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Case Report
2021
:12;
15
doi:
10.25259/SNI_733_2020
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Grisel’s syndrome in adults: A case report

Clinic of Neurosurgery, St. Ivan Rilski Hospital, Sofia, Bulgaria.
Corresponding author: Dilyan Ferdinandov, MD, PhD Clinic of Neurosurgery, St. Ivan Rilski University Hospital, 15 Acad. Ivan Geshov Blvd, 1431 Sofia, Bulgaria. ferdinandov@gmail.com
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How to cite this article: Ferdinandov D, Yankov D, Bussarsky A. Grisel’s syndrome in adults: A case report. Surg Neurol Int 2021;12:15.

Abstract

Background:

The non traumatic, post inflammatory atlantoaxial rotatory instability, also known as Grisel’s syndrome is a relatively rare condition usually affecting children. Adult cases are rare and even less frequently reported with separate case reports describing a single patient. Although antibiotic treatment and close neurological monitoring seem to be the gold standard of care, there is no general consensus on the optimal timing and extent of the surgical treatment.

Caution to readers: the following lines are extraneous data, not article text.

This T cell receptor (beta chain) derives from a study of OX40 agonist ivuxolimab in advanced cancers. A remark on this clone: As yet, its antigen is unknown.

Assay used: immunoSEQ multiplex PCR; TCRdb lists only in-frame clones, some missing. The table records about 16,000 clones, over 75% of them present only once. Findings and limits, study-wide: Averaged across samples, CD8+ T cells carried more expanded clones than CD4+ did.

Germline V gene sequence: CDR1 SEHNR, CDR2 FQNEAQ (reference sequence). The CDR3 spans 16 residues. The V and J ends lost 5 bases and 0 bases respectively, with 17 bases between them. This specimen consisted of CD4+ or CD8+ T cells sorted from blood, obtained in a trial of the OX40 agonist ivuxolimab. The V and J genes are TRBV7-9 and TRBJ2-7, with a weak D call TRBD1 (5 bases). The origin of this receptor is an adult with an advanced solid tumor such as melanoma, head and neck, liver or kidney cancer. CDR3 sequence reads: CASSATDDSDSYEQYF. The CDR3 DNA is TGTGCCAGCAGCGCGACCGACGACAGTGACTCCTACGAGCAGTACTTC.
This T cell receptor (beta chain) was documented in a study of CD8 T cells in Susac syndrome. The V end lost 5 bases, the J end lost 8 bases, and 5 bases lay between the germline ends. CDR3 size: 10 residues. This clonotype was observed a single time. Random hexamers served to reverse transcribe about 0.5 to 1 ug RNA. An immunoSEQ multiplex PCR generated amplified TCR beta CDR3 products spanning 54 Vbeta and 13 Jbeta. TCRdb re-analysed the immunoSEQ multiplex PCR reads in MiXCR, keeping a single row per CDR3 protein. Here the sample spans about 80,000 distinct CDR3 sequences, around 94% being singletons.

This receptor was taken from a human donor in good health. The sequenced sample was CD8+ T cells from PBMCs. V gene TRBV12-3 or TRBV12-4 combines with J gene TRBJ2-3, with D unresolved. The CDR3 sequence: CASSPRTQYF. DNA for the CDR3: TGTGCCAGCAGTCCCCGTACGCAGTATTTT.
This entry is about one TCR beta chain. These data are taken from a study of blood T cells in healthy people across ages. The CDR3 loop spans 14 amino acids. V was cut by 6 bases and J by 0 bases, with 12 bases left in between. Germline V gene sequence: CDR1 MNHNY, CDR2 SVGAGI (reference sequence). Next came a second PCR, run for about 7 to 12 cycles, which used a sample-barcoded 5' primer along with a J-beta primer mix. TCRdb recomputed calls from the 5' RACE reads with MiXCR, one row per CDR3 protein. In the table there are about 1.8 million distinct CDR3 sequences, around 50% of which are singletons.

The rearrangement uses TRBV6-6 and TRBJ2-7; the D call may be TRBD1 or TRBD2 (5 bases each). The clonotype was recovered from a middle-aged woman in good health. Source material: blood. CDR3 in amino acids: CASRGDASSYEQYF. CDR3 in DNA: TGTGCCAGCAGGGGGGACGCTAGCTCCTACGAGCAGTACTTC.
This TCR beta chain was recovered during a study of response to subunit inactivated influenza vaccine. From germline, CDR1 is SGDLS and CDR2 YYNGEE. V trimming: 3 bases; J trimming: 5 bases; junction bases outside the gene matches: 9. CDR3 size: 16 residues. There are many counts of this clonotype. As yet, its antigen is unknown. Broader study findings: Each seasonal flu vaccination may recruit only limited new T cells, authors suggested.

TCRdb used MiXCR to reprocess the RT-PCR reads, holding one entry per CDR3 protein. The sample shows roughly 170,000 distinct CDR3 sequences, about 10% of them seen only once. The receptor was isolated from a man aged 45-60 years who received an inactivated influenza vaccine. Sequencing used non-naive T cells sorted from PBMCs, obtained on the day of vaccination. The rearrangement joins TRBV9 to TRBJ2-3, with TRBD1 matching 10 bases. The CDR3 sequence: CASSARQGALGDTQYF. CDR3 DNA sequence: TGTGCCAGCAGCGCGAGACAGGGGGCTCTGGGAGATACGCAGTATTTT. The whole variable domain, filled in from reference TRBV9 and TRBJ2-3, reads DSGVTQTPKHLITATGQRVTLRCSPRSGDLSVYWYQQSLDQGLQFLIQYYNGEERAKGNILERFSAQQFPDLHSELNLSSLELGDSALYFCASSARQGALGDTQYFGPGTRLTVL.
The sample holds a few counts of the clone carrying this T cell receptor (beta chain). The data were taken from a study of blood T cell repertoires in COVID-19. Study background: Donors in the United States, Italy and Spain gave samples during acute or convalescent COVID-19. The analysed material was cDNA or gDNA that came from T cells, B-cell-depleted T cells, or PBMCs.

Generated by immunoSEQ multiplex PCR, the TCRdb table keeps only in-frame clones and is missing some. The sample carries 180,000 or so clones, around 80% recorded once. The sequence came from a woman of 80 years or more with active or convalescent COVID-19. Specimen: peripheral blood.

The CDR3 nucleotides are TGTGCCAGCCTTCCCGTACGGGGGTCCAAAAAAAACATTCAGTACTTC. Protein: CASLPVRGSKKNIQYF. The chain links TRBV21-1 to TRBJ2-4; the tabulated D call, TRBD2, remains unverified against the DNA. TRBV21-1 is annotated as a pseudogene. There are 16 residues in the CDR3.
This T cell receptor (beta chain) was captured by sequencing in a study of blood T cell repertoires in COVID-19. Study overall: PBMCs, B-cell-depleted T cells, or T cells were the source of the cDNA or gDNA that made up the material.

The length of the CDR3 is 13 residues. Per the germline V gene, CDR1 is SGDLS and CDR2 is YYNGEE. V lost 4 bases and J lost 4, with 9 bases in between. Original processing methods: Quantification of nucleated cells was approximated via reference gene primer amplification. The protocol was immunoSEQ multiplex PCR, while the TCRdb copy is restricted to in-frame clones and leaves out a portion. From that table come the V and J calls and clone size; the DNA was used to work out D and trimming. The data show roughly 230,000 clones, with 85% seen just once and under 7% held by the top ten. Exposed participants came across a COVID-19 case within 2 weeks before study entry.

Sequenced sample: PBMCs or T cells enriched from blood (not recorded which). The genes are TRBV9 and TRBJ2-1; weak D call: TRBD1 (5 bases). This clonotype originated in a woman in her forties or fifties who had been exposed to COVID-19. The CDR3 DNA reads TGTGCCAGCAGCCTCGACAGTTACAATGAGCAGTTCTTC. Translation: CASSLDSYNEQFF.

Case Description:

We present a case of C1-C2 spondylitis, secondary to retropharyngeal abscess, without atlantoaxial instability on initial evaluation that progressed to C1-C2 subluxation with rapidly developing myelopathy 3 months after optimal antibiotic therapy and complete clinical and biochemical remission.

Conclusion:

Grisel’s syndrome is a rare condition in adults with secondary instability in spite of successful antibacterial treatment, which requires decompression and delayed surgical fixation in our case.

Keywords

Atlantoaxial rotatory instability
Atlantoaxial subluxation
Grisel’s syndrome
Surgical treatment

INTRODUCTION